|This post comes from a series of observations which seem to indicate a movement towards one-on-one, more personalized Web experiences that may not be consumed as intended by your customers and new audiences. We've seen it first-hand|
monitoring marketing campaigns running on Facebook and/or Twitter, which were meant to draw in crowds, new or loyal, young and old, to witness a brands online experience, having the opposite effect than was originally intended.
How does this happen? We've caught feedback rumblings of nagging login screens when trying to view fan/contest/event announcement pages, buggy interfaces, and/or pages which aren't loading content properly due to UI changes, or device/software limitations. Is this a campaign execution issue, or are we witnessing a chink in the business models of social media platforms, who may themselves be unsure, unsettled or divided on how to monetize their site and what they eventually want to be when they grow up?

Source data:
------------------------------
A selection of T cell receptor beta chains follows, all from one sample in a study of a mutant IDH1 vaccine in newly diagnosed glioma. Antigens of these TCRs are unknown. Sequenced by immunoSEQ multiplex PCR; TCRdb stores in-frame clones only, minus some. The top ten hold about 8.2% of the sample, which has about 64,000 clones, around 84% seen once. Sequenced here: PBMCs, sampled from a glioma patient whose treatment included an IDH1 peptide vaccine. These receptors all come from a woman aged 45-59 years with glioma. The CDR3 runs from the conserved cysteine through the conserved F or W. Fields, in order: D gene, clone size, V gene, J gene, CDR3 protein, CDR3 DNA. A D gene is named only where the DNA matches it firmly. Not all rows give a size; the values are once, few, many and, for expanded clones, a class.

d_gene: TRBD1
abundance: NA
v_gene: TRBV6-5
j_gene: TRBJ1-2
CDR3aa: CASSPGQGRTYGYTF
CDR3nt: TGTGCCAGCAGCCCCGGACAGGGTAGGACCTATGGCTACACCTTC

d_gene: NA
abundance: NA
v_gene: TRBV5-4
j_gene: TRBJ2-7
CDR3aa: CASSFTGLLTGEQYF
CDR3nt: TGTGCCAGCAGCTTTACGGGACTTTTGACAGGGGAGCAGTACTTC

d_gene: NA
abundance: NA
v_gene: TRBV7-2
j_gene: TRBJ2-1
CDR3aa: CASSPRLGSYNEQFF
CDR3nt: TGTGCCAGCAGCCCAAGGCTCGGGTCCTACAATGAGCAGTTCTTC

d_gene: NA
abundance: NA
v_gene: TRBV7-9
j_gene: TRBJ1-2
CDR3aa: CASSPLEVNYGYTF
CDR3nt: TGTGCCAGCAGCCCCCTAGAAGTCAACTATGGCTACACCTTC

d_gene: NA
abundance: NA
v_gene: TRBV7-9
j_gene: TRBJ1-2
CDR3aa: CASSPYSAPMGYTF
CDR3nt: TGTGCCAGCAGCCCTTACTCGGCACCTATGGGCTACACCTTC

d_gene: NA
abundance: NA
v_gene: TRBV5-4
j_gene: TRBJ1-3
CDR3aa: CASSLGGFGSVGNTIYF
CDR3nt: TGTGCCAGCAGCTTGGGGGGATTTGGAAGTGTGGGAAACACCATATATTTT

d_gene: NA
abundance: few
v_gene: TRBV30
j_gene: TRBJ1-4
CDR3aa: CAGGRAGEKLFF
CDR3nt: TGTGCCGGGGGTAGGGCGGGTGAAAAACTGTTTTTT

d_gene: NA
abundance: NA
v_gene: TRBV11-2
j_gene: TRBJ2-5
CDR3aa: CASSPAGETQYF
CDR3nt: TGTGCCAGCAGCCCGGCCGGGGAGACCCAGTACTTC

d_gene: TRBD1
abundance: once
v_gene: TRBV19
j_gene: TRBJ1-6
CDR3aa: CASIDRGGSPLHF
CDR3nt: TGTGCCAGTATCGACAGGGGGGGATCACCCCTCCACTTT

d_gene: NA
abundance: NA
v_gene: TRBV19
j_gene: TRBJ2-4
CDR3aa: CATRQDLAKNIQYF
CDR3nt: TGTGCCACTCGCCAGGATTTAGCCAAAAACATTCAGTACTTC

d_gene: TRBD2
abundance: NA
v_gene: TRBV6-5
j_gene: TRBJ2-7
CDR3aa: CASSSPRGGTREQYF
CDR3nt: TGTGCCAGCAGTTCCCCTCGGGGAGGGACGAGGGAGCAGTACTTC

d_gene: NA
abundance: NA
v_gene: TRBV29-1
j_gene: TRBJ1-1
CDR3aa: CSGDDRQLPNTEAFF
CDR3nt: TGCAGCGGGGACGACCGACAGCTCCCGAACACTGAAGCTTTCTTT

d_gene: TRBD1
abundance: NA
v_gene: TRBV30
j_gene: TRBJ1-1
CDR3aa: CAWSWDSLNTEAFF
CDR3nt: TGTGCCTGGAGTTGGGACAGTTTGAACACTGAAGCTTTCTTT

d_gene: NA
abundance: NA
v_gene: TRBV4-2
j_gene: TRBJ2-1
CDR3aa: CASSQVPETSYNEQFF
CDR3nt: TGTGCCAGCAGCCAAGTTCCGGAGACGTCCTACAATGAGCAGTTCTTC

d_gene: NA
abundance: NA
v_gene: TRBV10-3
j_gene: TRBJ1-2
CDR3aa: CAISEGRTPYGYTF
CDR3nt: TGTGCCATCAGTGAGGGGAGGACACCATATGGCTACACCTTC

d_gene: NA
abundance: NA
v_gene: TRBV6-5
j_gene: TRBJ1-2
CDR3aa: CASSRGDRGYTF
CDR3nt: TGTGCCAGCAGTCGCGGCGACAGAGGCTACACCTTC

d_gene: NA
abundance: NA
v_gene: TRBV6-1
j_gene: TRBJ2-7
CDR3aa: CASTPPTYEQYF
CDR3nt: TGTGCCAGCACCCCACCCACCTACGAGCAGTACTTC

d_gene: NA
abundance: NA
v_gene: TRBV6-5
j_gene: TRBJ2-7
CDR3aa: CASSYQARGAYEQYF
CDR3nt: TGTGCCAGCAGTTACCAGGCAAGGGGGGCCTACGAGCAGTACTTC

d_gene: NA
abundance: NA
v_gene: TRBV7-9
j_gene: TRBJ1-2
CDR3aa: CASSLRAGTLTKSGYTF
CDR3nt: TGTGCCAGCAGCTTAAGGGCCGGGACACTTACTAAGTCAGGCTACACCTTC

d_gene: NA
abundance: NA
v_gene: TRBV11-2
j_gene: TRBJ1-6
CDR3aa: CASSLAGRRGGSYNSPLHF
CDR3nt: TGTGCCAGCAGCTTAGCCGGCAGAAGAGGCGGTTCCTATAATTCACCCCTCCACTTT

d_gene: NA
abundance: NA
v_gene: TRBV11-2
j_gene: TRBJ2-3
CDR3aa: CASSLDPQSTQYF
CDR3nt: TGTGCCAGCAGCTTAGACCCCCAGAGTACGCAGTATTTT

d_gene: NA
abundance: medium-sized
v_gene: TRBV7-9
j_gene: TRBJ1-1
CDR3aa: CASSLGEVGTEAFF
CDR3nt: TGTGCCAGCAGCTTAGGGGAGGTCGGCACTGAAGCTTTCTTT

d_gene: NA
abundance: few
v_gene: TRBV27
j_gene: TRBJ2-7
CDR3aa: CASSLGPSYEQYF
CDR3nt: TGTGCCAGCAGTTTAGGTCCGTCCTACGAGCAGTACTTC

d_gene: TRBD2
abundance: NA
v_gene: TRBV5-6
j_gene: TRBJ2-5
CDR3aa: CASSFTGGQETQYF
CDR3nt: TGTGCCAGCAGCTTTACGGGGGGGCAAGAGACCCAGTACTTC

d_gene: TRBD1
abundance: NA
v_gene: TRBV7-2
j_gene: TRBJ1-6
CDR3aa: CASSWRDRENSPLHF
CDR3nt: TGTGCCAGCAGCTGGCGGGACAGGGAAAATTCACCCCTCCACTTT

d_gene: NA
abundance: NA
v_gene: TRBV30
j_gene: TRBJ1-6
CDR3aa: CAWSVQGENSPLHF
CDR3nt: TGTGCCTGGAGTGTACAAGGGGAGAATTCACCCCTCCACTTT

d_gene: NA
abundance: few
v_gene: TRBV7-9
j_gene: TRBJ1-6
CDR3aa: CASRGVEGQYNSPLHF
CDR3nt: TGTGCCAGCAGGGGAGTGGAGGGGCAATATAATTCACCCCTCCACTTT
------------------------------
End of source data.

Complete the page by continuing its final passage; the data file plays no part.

Whatever the reasons, the result can be one that makes a shambles of your best laid plans, as everything may appear to be humming along nicely on the 3rd-party platforms, and on the screens and apps of in-house staff and managers, but are not producing anywhere near the kind of joyous and supportive bridge crossing experience for new audiences, whose first impressions of the company's online endeavours is one associated to annoying, frustrating and temperamental experiences.
This traverses to brand risks as well, which we touched on with our post on reputation blind spots. In another example, we've fielded concerned calls regarding botched plans which missed key elements of damaging and well orchestrated smear campaigns because their choice of road warrior device, used to keep a pulse on social media developments, was found unexpectedly, to be ill-equipped in loading the "full Web" experience needed to do their job properly.
We may have arrived at a point where the familiarity of a well-pitched software and/or tool, with their numerous conveniences and promises of greatness, have instead distorted our view of an online social reality that's taken us several steps back, to an era of software incompatibility, walled gardens, and an online bandwagon riding experience that may be well-lauded by cliques, peers and friends, but is exclusive and leaves passerby's and new business prospects feeling underwhelmed.
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